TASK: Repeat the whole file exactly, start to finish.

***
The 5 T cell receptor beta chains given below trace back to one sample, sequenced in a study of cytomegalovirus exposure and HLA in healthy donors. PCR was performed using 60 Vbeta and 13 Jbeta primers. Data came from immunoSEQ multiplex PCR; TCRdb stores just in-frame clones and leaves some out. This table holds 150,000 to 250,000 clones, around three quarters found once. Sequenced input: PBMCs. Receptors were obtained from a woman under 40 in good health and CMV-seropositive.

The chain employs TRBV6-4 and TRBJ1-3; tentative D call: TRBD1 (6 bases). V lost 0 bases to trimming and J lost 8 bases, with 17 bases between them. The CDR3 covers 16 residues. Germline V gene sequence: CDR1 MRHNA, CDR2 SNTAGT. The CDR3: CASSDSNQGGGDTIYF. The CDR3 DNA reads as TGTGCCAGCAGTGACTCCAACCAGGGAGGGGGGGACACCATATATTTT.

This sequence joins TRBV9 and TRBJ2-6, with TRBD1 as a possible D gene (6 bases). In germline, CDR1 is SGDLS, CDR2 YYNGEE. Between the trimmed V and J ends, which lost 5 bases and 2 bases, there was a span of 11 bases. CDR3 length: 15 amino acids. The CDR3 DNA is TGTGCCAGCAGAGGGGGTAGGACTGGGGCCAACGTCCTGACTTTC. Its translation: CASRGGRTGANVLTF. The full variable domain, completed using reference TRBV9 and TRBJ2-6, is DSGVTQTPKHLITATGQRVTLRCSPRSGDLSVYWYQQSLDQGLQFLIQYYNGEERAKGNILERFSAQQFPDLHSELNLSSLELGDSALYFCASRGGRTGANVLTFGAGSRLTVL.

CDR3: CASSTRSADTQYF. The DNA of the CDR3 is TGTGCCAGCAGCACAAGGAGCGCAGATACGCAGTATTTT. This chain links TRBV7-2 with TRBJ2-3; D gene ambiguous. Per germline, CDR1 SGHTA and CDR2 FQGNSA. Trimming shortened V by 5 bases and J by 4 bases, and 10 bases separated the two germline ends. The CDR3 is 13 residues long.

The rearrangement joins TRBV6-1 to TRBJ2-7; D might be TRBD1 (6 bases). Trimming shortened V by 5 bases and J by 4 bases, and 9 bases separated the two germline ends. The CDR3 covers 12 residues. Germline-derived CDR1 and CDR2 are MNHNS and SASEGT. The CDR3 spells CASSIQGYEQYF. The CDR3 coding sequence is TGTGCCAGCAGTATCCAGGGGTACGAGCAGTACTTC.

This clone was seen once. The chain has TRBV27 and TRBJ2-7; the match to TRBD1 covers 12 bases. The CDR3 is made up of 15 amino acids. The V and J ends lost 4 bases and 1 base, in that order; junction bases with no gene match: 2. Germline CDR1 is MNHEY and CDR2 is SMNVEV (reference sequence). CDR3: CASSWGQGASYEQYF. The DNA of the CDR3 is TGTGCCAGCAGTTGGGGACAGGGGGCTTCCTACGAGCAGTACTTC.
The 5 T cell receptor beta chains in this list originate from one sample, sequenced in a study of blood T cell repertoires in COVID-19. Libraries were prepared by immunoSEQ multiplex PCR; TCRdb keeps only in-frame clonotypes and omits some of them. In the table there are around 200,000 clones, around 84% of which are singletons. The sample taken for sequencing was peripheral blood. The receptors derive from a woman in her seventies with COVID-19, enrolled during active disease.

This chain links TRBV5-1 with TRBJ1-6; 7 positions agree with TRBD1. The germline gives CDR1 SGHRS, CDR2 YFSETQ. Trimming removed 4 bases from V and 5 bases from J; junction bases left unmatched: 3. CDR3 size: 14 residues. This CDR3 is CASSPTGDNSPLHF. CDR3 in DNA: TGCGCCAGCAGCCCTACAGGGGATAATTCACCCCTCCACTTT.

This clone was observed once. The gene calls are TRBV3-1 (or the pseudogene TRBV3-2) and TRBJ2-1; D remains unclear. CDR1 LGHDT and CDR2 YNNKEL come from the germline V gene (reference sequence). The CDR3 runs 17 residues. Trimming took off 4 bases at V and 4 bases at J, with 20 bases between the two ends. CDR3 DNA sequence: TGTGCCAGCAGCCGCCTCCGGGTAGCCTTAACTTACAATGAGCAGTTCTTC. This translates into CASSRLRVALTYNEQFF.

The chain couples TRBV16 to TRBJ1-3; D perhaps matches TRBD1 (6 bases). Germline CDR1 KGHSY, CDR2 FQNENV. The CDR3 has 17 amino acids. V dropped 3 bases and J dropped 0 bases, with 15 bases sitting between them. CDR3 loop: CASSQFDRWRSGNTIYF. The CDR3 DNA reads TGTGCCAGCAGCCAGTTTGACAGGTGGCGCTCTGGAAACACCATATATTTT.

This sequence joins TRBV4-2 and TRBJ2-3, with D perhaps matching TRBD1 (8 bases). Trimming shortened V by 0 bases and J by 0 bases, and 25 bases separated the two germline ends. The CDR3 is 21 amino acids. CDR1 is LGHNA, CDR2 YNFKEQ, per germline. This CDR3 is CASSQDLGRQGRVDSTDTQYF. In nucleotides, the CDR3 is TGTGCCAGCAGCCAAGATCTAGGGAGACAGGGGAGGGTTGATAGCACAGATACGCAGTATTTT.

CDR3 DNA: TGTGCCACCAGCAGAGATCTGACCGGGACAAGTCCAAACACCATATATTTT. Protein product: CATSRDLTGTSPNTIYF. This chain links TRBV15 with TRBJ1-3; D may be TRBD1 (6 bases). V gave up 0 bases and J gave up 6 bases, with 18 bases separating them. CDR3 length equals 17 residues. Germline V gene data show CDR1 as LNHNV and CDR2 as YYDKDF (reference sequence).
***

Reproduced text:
The 5 T cell receptor beta chains given below trace back to one sample, sequenced in a study of cytomegalovirus exposure and HLA in healthy donors. PCR was performed using 60 Vbeta and 13 Jbeta primers. Data came from immunoSEQ multiplex PCR; TCRdb stores just in-frame clones and leaves some out. This table holds 150,000 to 250,000 clones, around three quarters found once. Sequenced input: PBMCs. Receptors were obtained from a woman under 40 in good health and CMV-seropositive.

The chain employs TRBV6-4 and TRBJ1-3; tentative D call: TRBD1 (6 bases). V lost 0 bases to trimming and J lost 8 bases, with 17 bases between them. The CDR3 covers 16 residues. Germline V gene sequence: CDR1 MRHNA, CDR2 SNTAGT. The CDR3: CASSDSNQGGGDTIYF. The CDR3 DNA reads as TGTGCCAGCAGTGACTCCAACCAGGGAGGGGGGGACACCATATATTTT.

This sequence joins TRBV9 and TRBJ2-6, with TRBD1 as a possible D gene (6 bases). In germline, CDR1 is SGDLS, CDR2 YYNGEE. Between the trimmed V and J ends, which lost 5 bases and 2 bases, there was a span of 11 bases. CDR3 length: 15 amino acids. The CDR3 DNA is TGTGCCAGCAGAGGGGGTAGGACTGGGGCCAACGTCCTGACTTTC. Its translation: CASRGGRTGANVLTF. The full variable domain, completed using reference TRBV9 and TRBJ2-6, is DSGVTQTPKHLITATGQRVTLRCSPRSGDLSVYWYQQSLDQGLQFLIQYYNGEERAKGNILERFSAQQFPDLHSELNLSSLELGDSALYFCASRGGRTGANVLTFGAGSRLTVL.

CDR3: CASSTRSADTQYF. The DNA of the CDR3 is TGTGCCAGCAGCACAAGGAGCGCAGATACGCAGTATTTT. This chain links TRBV7-2 with TRBJ2-3; D gene ambiguous. Per germline, CDR1 SGHTA and CDR2 FQGNSA. Trimming shortened V by 5 bases and J by 4 bases, and 10 bases separated the two germline ends. The CDR3 is 13 residues long.

The rearrangement joins TRBV6-1 to TRBJ2-7; D might be TRBD1 (6 bases). Trimming shortened V by 5 bases and J by 4 bases, and 9 bases separated the two germline ends. The CDR3 covers 12 residues. Germline-derived CDR1 and CDR2 are MNHNS and SASEGT. The CDR3 spells CASSIQGYEQYF. The CDR3 coding sequence is TGTGCCAGCAGTATCCAGGGGTACGAGCAGTACTTC.

This clone was seen once. The chain has TRBV27 and TRBJ2-7; the match to TRBD1 covers 12 bases. The CDR3 is made up of 15 amino acids. The V and J ends lost 4 bases and 1 base, in that order; junction bases with no gene match: 2. Germline CDR1 is MNHEY and CDR2 is SMNVEV (reference sequence). CDR3: CASSWGQGASYEQYF. The DNA of the CDR3 is TGTGCCAGCAGTTGGGGACAGGGGGCTTCCTACGAGCAGTACTTC.
The 5 T cell receptor beta chains in this list originate from one sample, sequenced in a study of blood T cell repertoires in COVID-19. Libraries were prepared by immunoSEQ multiplex PCR; TCRdb keeps only in-frame clonotypes and omits some of them. In the table there are around 200,000 clones, around 84% of which are singletons. The sample taken for sequencing was peripheral blood. The receptors derive from a woman in her seventies with COVID-19, enrolled during active disease.

This chain links TRBV5-1 with TRBJ1-6; 7 positions agree with TRBD1. The germline gives CDR1 SGHRS, CDR2 YFSETQ. Trimming removed 4 bases from V and 5 bases from J; junction bases left unmatched: 3. CDR3 size: 14 residues. This CDR3 is CASSPTGDNSPLHF. CDR3 in DNA: TGCGCCAGCAGCCCTACAGGGGATAATTCACCCCTCCACTTT.

This clone was observed once. The gene calls are TRBV3-1 (or the pseudogene TRBV3-2) and TRBJ2-1; D remains unclear. CDR1 LGHDT and CDR2 YNNKEL come from the germline V gene (reference sequence). The CDR3 runs 17 residues. Trimming took off 4 bases at V and 4 bases at J, with 20 bases between the two ends. CDR3 DNA sequence: TGTGCCAGCAGCCGCCTCCGGGTAGCCTTAACTTACAATGAGCAGTTCTTC. This translates into CASSRLRVALTYNEQFF.

The chain couples TRBV16 to TRBJ1-3; D perhaps matches TRBD1 (6 bases). Germline CDR1 KGHSY, CDR2 FQNENV. The CDR3 has 17 amino acids. V dropped 3 bases and J dropped 0 bases, with 15 bases sitting between them. CDR3 loop: CASSQFDRWRSGNTIYF. The CDR3 DNA reads TGTGCCAGCAGCCAGTTTGACAGGTGGCGCTCTGGAAACACCATATATTTT.

This sequence joins TRBV4-2 and TRBJ2-3, with D perhaps matching TRBD1 (8 bases). Trimming shortened V by 0 bases and J by 0 bases, and 25 bases separated the two germline ends. The CDR3 is 21 amino acids. CDR1 is LGHNA, CDR2 YNFKEQ, per germline. This CDR3 is CASSQDLGRQGRVDSTDTQYF. In nucleotides, the CDR3 is TGTGCCAGCAGCCAAGATCTAGGGAGACAGGGGAGGGTTGATAGCACAGATACGCAGTATTTT.

CDR3 DNA: TGTGCCACCAGCAGAGATCTGACCGGGACAAGTCCAAACACCATATATTTT. Protein product: CATSRDLTGTSPNTIYF. This chain links TRBV15 with TRBJ1-3; D may be TRBD1 (6 bases). V gave up 0 bases and J gave up 6 bases, with 18 bases separating them. CDR3 length equals 17 residues. Germline V gene data show CDR1 as LNHNV and CDR2 as YYDKDF (reference sequence).